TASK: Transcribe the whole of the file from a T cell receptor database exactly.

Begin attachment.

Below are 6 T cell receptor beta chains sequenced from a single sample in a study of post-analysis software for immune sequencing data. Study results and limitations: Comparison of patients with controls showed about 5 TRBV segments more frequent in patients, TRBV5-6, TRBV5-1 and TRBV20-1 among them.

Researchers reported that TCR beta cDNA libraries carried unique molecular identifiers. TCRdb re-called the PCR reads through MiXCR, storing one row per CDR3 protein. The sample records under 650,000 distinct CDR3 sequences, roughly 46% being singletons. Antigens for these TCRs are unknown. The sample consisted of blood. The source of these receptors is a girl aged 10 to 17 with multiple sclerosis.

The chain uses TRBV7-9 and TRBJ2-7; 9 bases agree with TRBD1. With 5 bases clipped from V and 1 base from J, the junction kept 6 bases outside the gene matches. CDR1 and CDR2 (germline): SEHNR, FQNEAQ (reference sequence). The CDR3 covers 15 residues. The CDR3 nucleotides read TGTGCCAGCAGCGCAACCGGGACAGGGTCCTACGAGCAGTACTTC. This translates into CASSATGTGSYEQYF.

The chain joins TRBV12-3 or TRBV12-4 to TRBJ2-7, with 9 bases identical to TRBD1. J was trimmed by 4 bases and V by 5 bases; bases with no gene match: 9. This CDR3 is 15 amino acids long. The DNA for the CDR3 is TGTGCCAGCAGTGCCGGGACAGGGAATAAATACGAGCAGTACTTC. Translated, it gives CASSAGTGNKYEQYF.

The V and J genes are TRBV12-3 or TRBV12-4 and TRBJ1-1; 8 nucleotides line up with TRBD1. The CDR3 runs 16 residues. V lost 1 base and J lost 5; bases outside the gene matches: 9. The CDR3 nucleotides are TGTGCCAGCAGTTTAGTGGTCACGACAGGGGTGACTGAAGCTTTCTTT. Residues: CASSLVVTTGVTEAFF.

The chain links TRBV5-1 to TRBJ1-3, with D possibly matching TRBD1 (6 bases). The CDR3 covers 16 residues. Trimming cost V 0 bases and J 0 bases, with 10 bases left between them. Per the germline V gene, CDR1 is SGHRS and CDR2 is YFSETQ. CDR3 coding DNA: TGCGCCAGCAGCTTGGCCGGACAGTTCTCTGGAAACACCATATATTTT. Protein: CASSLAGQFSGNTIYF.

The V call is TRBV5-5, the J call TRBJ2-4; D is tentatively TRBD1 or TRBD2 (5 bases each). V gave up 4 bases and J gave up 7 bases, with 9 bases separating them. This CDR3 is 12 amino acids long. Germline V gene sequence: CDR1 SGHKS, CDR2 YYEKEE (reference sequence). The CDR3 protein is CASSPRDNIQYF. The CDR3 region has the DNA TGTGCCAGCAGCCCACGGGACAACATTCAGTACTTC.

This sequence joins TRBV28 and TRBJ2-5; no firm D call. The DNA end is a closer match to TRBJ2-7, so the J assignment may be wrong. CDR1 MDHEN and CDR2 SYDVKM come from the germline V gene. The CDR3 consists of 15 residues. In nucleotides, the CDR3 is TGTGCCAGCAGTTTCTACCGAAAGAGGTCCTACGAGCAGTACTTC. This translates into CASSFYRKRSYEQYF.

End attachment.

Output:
Below are 6 T cell receptor beta chains sequenced from a single sample in a study of post-analysis software for immune sequencing data. Study results and limitations: Comparison of patients with controls showed about 5 TRBV segments more frequent in patients, TRBV5-6, TRBV5-1 and TRBV20-1 among them.

Researchers reported that TCR beta cDNA libraries carried unique molecular identifiers. TCRdb re-called the PCR reads through MiXCR, storing one row per CDR3 protein. The sample records under 650,000 distinct CDR3 sequences, roughly 46% being singletons. Antigens for these TCRs are unknown. The sample consisted of blood. The source of these receptors is a girl aged 10 to 17 with multiple sclerosis.

The chain uses TRBV7-9 and TRBJ2-7; 9 bases agree with TRBD1. With 5 bases clipped from V and 1 base from J, the junction kept 6 bases outside the gene matches. CDR1 and CDR2 (germline): SEHNR, FQNEAQ (reference sequence). The CDR3 covers 15 residues. The CDR3 nucleotides read TGTGCCAGCAGCGCAACCGGGACAGGGTCCTACGAGCAGTACTTC. This translates into CASSATGTGSYEQYF.

The chain joins TRBV12-3 or TRBV12-4 to TRBJ2-7, with 9 bases identical to TRBD1. J was trimmed by 4 bases and V by 5 bases; bases with no gene match: 9. This CDR3 is 15 amino acids long. The DNA for the CDR3 is TGTGCCAGCAGTGCCGGGACAGGGAATAAATACGAGCAGTACTTC. Translated, it gives CASSAGTGNKYEQYF.

The V and J genes are TRBV12-3 or TRBV12-4 and TRBJ1-1; 8 nucleotides line up with TRBD1. The CDR3 runs 16 residues. V lost 1 base and J lost 5; bases outside the gene matches: 9. The CDR3 nucleotides are TGTGCCAGCAGTTTAGTGGTCACGACAGGGGTGACTGAAGCTTTCTTT. Residues: CASSLVVTTGVTEAFF.

The chain links TRBV5-1 to TRBJ1-3, with D possibly matching TRBD1 (6 bases). The CDR3 covers 16 residues. Trimming cost V 0 bases and J 0 bases, with 10 bases left between them. Per the germline V gene, CDR1 is SGHRS and CDR2 is YFSETQ. CDR3 coding DNA: TGCGCCAGCAGCTTGGCCGGACAGTTCTCTGGAAACACCATATATTTT. Protein: CASSLAGQFSGNTIYF.

The V call is TRBV5-5, the J call TRBJ2-4; D is tentatively TRBD1 or TRBD2 (5 bases each). V gave up 4 bases and J gave up 7 bases, with 9 bases separating them. This CDR3 is 12 amino acids long. Germline V gene sequence: CDR1 SGHKS, CDR2 YYEKEE (reference sequence). The CDR3 protein is CASSPRDNIQYF. The CDR3 region has the DNA TGTGCCAGCAGCCCACGGGACAACATTCAGTACTTC.

This sequence joins TRBV28 and TRBJ2-5; no firm D call. The DNA end is a closer match to TRBJ2-7, so the J assignment may be wrong. CDR1 MDHEN and CDR2 SYDVKM come from the germline V gene. The CDR3 consists of 15 residues. In nucleotides, the CDR3 is TGTGCCAGCAGTTTCTACCGAAAGAGGTCCTACGAGCAGTACTTC. This translates into CASSFYRKRSYEQYF.